Alexander teaches instinct at Campbell

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Paul Alexander, VP-global advertising, Campbell Soup Co., was relishing his brief role recently as an ad-agency creative. Despite polite but firm insistence by his clients that they were not interested in testing a Charmin ad for the U.K. featuring a donkey and the tagline, "Your ass will love it," he prodded them incessantly. "Come on, this donkey ad is really something that would get the brand noticed, break through the clutter. You have to take risks."

Melissa Delphant, assistant brand manager on Campbell's Red & White Soups (playing the role of Charmin brand manager), stood her ground: "I could see people talking about it, getting the buzz going, but it's not sustaining for our strategy."

The role-playing was part of regular advertising training sessions that Mr. Alexander has run with junior marketing executives at Campbell for nearly three years since he joined the company. Like his agency persona, Mr. Alexander-and Campbell CEO Doug Conant-have pushed hard for breakthrough creative that, along with recent innovations in products and packaging such as microwaveable Soup at Hand, aims to make Campbell's portfolio more contemporary.

The training, Mr. Alexander's "personal passion" and something he dedicates 20% of his time to, helps young marketers "learn to be more comfortable and confident reacting to what the agency presents and communicating their thoughts back to the agency," he said. "Marketers can be very linear, looking only at the strategy, but they need to learn to trust their gut." One tip Mr. Alexander gives trainees is to develop their "gut meter," rating their initial reaction on a scale of one to 10. His personal criteria for accepting work, he said, is an eight or better. "An agency will never improve an ad more than 20%," he said definitively.

His hands-on approach has begun to pay dividends, at least according to Campbell's agency partners.

James Caporimo, exec VP-executive creative director at WPP Group's Young & Rubicam, which handles advertising for Campbell brands including Chunky, V8 and Prego, said, "Paul is somebody from `their' side of the table that shows his people our side of it. He has a lot of empathy for creative people, respects the creative product and creates a bit of a pathway for us, getting [his team] to react viscerally to the creative rather than go through their traditional marketing checklist. That's a huge help, especially with package goods, where there is a lot of testing involved."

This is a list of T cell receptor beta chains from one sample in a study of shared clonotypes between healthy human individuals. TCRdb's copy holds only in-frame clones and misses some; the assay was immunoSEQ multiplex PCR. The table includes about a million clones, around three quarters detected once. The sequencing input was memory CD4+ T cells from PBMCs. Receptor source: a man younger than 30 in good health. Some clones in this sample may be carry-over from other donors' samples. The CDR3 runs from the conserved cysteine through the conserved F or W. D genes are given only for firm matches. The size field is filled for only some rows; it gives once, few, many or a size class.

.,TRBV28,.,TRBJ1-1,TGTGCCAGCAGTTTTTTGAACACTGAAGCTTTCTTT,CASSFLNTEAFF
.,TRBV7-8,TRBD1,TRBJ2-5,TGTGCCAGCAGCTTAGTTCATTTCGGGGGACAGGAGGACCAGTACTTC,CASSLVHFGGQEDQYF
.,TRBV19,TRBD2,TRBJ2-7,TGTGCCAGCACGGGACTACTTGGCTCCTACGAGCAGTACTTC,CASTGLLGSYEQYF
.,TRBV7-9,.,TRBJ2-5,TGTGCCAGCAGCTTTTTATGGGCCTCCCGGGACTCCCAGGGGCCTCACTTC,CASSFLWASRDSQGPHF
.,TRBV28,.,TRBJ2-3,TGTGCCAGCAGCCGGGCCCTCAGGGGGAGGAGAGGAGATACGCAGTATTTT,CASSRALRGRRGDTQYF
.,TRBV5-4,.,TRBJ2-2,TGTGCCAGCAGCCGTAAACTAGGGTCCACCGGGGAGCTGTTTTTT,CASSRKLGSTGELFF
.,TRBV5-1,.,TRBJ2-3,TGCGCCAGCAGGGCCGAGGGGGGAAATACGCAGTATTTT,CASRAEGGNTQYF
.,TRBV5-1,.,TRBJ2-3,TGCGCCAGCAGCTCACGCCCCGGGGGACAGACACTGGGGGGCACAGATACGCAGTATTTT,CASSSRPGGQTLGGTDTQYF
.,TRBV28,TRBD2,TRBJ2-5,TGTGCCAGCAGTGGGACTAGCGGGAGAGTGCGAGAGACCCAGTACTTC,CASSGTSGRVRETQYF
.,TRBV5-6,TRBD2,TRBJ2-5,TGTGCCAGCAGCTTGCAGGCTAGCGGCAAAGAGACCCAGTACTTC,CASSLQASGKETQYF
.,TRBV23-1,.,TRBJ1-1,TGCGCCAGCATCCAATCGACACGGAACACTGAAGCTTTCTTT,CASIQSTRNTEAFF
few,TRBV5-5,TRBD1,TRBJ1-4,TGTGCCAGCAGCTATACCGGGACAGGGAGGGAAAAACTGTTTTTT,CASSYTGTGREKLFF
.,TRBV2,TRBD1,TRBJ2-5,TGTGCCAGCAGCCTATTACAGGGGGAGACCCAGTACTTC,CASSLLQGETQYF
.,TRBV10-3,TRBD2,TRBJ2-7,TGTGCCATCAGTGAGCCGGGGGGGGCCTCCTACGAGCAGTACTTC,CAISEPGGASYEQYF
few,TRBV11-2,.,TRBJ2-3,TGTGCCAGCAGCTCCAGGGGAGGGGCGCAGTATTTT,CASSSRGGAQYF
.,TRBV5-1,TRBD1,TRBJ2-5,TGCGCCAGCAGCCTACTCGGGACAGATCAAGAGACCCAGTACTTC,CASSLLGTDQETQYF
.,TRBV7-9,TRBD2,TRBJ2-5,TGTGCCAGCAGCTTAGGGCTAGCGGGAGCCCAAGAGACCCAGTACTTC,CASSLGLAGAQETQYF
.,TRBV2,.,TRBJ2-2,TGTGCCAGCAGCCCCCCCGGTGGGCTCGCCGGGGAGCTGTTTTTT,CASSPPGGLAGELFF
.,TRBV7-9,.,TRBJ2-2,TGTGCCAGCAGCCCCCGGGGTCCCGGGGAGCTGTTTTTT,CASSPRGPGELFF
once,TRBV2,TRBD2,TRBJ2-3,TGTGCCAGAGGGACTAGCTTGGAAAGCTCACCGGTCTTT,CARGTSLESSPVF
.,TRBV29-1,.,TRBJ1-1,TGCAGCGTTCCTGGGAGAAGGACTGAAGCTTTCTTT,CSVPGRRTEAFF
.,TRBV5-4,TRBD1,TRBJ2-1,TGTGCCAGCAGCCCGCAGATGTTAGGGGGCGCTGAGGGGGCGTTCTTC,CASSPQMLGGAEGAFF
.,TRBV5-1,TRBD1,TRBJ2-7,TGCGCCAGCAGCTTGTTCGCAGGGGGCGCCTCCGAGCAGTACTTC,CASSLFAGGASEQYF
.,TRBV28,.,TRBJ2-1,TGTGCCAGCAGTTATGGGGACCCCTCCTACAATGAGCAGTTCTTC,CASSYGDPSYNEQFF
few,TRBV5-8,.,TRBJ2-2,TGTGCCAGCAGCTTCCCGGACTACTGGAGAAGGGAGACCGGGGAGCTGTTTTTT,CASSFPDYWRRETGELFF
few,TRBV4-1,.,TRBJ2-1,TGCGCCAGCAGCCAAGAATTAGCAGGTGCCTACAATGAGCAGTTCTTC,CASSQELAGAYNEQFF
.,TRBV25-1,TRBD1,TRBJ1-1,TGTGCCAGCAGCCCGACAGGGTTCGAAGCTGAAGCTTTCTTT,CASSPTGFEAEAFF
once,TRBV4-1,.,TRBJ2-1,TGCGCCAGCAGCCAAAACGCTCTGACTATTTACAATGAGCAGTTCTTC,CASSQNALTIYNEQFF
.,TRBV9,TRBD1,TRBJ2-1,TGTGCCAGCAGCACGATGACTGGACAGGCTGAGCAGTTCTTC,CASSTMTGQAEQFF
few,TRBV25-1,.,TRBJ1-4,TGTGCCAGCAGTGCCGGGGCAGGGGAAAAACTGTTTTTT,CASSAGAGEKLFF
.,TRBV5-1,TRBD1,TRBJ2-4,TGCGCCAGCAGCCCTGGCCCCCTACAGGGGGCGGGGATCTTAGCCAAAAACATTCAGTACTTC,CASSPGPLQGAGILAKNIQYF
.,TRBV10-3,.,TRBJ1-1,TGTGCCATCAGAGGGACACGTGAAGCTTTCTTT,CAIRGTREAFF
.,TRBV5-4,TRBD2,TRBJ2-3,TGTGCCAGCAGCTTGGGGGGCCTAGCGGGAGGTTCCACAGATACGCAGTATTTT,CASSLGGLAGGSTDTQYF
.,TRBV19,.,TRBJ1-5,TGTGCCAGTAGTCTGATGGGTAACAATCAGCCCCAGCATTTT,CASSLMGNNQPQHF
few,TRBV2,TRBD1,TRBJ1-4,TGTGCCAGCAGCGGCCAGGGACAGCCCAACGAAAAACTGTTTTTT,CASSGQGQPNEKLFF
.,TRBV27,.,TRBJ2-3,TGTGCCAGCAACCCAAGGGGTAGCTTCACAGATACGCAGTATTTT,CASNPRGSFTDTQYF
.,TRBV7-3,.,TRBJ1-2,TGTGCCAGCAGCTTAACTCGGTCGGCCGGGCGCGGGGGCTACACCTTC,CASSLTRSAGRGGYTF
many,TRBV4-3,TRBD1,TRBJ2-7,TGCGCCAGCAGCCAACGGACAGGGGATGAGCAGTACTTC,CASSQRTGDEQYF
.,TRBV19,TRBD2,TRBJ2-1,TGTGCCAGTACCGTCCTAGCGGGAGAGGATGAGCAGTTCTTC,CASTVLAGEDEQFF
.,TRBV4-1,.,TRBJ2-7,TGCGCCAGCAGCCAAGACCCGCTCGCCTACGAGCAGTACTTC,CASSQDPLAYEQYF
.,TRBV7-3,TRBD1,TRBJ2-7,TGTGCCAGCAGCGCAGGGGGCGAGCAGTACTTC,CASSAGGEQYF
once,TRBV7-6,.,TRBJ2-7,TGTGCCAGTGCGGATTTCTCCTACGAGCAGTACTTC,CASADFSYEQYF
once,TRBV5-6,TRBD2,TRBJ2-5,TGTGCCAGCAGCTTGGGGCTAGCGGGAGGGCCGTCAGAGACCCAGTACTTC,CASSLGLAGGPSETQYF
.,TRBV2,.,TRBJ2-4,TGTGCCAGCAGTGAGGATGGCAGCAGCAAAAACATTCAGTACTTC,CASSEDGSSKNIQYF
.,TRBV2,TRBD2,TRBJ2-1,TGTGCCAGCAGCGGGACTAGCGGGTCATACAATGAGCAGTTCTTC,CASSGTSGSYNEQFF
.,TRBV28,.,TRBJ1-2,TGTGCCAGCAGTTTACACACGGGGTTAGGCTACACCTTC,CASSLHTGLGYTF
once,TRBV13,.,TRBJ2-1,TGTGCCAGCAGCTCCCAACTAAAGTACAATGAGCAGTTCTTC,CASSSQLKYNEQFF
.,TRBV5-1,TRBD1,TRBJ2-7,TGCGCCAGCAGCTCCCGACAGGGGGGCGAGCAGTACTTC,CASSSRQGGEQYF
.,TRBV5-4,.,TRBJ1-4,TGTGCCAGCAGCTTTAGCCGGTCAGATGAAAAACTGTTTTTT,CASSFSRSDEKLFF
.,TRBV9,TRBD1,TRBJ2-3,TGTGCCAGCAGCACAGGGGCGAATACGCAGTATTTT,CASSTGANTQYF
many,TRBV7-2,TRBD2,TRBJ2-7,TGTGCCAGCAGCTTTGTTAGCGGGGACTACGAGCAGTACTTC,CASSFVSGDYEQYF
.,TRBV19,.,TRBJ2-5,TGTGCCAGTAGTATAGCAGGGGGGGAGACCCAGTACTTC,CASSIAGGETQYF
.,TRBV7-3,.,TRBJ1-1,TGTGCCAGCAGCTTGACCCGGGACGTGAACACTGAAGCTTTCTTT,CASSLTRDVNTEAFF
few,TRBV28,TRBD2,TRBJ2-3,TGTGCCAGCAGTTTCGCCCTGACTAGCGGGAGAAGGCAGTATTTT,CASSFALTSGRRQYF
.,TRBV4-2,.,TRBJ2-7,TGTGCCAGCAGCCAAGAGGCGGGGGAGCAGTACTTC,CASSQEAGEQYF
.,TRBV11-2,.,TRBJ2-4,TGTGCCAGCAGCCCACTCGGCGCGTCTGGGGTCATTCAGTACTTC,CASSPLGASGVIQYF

fostering empowerment

Ed Maslow, senior creative director at Omnicom's BBDO, New York, longtime agency for many of Campbell's soup brands, agreed. He believes Mr. Alexander's focused attention on the company's smart young M.B.A.s has fostered a structure where "those people actually in charge of the brands are empowered to execute advertising that's responsible but also dedicated to being culturally relevant."

Mr. Alexander honed his own abilities to take "principled risks" during 15 years at Procter & Gamble Co. (hence the Charmin example). A regular at strategy meetings, he pointed to recent initiatives that "wouldn't have happened five years ago," including sexy Godiva work, Chunky Chili tailgate-themed advertising and Campbell's Chicken Noodle work for kids featuring soccer phenom Freddy Adu.The quest for edgier work has led Campbell to venture beyond its roster shops for ideas, recently handing an assignment for Pepperidge Farm brand Goldfish crackers to BrightHouse Live, Atlanta. Y&R had handled.

"When Y&R presented the Chunky Chili storyboards, they presented one in the traditional mama's boys vein [featuring NFL players and their moms] and everyone was nervous about the tailgating spot because it was so new and different from what had been done on Chunky," Mr. Alexander said.

While the financial community has noted the change, with Prudential Securities analyst John McMillin calling Campbell's advertising "definitely edgier," what matters to them, of course, are the numbers. Campbell's has slogged through years of declining sales for its condensed-soup lineup, but last week the company reported U.S. sales of its condensed soups rose 10% for the first quarter, largely a result of increased marketing and promotional spending. Overall sales at Campbell beat analysts forecasts, rising 9.5% to $2 billion in the quarter.

Whether or not Campbell can attribute any of its positive momentum directly to advertising-or specifically to training of its marketing folks-is unclear. But more and more companies view marketing talent as a key driver of growth.

training strategically

"There has been, since the middle of the year, a huge push from the corporate side to enhance marketing training," said Ada Agrait, senior director-training and development for the Association of National Advertisers. She cited the influx of training programs at companies including Wm. Wrigley Jr. Co., Novartis and Wendy's. "People realize marketing can give their companies returns and people are very important. They're thinking of training more strategically," she said. The ANA is running 10 global marketing training programs on-site for corporations and has had more than 100 participants for its Accredited Marketing Professional program this year.

For its part, Campbell may indeed be on the right track, at least in terms of the up-and-comer trainees who decided against the donkey ad. In reality, the Charmin team agreed to test it, and the results were terrible. As Mr. Alexander would say, good gut. Next up for training in '05: the senior marketing staff.

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